Former Catholic Charities Employee Sentenced to 24 Months in Prison on Federal Mail Fraud Charge, Admits Her Role in Embezzlement Scheme; Defendant Stole Money Earmarked for Emergency Rental Assistance
Belinda McKenzie, 45, of Washington, D.C., was sentenced today to 24 months in prison for her role in an embezzlement scheme targeting District of Columbia government funds earmarked for at-risk tenants, through a program administered by Catholic Charities of the Archdiocese of Washington.
Belinda McKenzie pled guilty in May 2019 to one count of mail fraud charge in the U.S. District Court for the District of Columbia. She was sentenced by the Honorable Trevor N. McFadden. In addition to her prison term, McKenzie must pay restitution in the amount of $234,249, as well as a forfeiture money judgement in the same amount. Following her prison term, she will be placed on two years of supervised release.
The defendant, Belinda McKenzie, was a Family Support Worker at Catholic Charities for the Archdiocese of Washington (“CC ADW”), working in the Emergency Rental Assistance Program (“ERAP”). Between 2015 and 2017, the defendant, along with others, recruited family members, neighbors, and friends, and used their information, and that of others, on fraudulent ERAP applications stealing $234,249.00 in ERAP funds administered by CC ADW (and from DC government which finances the program). CC ADW is one of six agencies that administers the ERAP program for the District of Columbia’s Department of Human Services.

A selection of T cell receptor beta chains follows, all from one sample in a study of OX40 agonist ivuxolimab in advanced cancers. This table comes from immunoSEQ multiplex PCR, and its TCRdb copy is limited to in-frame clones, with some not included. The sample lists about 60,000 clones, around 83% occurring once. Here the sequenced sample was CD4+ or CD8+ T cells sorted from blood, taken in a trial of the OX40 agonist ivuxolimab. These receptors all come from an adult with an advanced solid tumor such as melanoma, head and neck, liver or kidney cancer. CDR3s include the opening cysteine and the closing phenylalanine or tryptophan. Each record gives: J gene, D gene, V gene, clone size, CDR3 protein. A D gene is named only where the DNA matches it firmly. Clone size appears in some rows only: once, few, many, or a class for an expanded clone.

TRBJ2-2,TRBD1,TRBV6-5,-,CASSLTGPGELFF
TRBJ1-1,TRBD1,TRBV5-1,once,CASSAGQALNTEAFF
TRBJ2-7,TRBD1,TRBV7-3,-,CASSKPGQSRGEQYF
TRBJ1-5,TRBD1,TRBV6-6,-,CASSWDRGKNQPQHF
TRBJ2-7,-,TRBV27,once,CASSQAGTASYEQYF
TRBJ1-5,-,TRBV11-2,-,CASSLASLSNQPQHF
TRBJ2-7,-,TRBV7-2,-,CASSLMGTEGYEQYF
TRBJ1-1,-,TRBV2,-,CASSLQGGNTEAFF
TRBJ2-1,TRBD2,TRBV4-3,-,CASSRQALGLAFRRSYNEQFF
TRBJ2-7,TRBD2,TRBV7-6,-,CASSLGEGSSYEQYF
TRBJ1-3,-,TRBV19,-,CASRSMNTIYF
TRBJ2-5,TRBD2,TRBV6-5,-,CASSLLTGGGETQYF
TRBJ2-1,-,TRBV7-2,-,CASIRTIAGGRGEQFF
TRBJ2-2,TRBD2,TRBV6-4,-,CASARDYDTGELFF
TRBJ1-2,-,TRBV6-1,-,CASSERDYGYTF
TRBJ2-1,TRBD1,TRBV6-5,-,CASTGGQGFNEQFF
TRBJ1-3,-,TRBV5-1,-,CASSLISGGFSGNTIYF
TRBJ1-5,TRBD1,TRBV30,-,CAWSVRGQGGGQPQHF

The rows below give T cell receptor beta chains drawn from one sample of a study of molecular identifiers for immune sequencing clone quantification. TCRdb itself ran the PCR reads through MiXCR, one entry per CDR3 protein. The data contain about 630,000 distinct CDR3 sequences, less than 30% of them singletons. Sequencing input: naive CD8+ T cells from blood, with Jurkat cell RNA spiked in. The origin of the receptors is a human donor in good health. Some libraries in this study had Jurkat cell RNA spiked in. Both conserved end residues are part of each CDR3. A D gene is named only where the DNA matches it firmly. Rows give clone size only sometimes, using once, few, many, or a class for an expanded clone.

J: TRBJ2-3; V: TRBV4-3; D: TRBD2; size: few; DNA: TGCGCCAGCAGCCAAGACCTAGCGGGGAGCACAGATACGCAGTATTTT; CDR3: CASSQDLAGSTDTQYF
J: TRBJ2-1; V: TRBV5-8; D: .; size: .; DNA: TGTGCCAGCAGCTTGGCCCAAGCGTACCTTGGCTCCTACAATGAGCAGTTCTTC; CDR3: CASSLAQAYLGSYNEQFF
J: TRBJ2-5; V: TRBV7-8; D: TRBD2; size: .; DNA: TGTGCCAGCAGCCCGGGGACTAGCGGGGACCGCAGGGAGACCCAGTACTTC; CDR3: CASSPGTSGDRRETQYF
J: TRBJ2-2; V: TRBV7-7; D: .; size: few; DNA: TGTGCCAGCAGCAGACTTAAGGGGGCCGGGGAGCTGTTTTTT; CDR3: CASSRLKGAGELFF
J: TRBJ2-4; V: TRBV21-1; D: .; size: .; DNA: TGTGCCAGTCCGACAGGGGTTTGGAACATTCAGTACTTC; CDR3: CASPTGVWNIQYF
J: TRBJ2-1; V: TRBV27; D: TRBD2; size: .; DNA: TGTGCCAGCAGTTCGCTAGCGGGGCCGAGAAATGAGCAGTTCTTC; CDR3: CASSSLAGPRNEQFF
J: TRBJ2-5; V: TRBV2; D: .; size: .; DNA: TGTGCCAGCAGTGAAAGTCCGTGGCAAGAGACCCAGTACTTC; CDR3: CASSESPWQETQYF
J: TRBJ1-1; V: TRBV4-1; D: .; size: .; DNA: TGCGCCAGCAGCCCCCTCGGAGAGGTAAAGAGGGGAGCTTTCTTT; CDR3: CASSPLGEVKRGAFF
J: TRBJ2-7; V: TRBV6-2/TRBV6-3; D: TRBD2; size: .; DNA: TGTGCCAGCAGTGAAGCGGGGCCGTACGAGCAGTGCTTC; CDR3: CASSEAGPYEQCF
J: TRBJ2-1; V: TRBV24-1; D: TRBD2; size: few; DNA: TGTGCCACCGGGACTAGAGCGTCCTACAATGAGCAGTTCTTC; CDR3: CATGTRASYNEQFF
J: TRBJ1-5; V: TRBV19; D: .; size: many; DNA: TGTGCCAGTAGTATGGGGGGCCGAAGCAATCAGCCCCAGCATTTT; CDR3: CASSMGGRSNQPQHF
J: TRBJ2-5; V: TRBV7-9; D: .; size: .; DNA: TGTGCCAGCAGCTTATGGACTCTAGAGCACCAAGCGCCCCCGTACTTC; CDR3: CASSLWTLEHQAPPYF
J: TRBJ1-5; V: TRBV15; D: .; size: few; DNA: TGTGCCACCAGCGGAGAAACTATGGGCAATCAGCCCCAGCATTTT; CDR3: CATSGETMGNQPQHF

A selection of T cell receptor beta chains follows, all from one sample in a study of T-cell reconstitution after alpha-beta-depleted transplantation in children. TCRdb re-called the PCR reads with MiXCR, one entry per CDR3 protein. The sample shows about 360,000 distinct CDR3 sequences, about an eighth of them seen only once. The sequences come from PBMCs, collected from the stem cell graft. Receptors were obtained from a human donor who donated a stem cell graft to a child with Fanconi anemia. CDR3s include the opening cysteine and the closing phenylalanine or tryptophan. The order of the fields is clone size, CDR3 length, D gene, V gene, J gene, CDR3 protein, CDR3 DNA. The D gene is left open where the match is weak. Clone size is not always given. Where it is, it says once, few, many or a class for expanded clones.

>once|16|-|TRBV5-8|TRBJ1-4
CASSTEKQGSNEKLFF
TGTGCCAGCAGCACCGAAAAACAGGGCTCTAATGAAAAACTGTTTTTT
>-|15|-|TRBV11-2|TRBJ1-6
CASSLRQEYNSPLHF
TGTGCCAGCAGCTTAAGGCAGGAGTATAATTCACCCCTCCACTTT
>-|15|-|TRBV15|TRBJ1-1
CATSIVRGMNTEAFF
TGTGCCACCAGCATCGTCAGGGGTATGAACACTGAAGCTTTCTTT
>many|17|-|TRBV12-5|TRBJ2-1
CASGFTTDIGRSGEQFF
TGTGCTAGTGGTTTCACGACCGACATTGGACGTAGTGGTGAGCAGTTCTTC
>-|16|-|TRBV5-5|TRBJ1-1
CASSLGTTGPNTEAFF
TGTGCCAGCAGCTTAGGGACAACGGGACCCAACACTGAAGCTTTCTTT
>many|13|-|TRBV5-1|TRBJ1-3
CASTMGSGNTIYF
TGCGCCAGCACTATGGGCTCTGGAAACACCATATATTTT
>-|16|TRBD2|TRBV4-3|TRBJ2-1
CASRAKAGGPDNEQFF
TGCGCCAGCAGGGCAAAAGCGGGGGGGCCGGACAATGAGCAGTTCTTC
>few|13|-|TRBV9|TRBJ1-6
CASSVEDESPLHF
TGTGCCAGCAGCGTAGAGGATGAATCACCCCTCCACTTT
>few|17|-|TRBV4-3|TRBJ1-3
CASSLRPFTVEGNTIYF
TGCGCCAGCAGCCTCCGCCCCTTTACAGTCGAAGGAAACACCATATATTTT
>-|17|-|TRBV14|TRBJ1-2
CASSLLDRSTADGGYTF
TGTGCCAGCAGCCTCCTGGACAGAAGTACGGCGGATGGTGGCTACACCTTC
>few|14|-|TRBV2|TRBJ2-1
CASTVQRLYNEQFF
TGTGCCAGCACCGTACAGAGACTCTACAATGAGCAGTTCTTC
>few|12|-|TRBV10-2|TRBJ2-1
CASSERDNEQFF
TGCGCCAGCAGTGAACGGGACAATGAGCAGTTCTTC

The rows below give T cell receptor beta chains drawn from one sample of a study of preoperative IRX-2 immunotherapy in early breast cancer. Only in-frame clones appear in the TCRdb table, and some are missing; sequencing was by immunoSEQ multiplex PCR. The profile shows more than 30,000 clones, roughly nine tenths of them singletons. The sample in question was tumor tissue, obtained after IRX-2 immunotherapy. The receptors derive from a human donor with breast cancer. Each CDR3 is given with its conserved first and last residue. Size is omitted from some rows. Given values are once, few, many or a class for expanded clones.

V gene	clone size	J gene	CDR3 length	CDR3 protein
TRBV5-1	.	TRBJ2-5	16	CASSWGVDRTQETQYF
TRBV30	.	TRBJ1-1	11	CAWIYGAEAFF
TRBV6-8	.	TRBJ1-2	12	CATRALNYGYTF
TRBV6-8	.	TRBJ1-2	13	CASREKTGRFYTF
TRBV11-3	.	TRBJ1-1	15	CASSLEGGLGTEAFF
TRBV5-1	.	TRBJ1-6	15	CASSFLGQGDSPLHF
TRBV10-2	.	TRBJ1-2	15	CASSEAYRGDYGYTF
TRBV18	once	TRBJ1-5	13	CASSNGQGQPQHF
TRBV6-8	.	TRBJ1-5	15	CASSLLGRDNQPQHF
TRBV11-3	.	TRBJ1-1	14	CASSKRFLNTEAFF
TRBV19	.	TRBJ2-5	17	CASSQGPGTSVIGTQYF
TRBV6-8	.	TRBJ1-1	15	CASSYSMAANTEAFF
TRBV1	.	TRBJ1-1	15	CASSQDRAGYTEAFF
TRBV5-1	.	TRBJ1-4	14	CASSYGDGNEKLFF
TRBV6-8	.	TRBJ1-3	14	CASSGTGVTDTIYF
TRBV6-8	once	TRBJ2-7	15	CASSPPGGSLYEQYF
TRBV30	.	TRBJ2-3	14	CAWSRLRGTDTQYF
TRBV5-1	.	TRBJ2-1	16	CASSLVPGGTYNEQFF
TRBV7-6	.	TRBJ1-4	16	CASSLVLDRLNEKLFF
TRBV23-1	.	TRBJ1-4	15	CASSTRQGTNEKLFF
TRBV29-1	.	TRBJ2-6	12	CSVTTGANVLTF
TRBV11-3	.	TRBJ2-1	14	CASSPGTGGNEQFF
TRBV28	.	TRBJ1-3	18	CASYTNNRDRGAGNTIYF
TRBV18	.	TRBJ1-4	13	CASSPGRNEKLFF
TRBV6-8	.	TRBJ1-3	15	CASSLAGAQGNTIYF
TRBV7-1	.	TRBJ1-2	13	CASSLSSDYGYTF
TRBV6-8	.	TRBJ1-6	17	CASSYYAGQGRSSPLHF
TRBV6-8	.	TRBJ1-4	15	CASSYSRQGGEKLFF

After an anonymous complaint to CC ADW, an outside auditing firm identified approximately 42 ERAP files (all processed by the defendant) comprising of payments to approximately 16 landlords on behalf of 31 tenants. In truth, the listed tenants were not at risk of eviction, did not rent from the listed landlords, and instead of assisting families from eviction, the emergency rental money was shared with the co-schemers involved in the fraud. After a referral by CC ADW, law enforcement conducted an independent investigation and found that the defendant created fraudulent files using forgeries from the legitimate documents to “paper” the requests for the fraudulent tenant assistance. Armed with an array of falsely manufactured “supporting” documentation, the defendant tricked CC ADW into issuing approximately 42 checks totaling $234,249.00 to individuals who posed as landlords, on behalf of individuals who posed as tenants at risk of eviction from the “landlords’” property.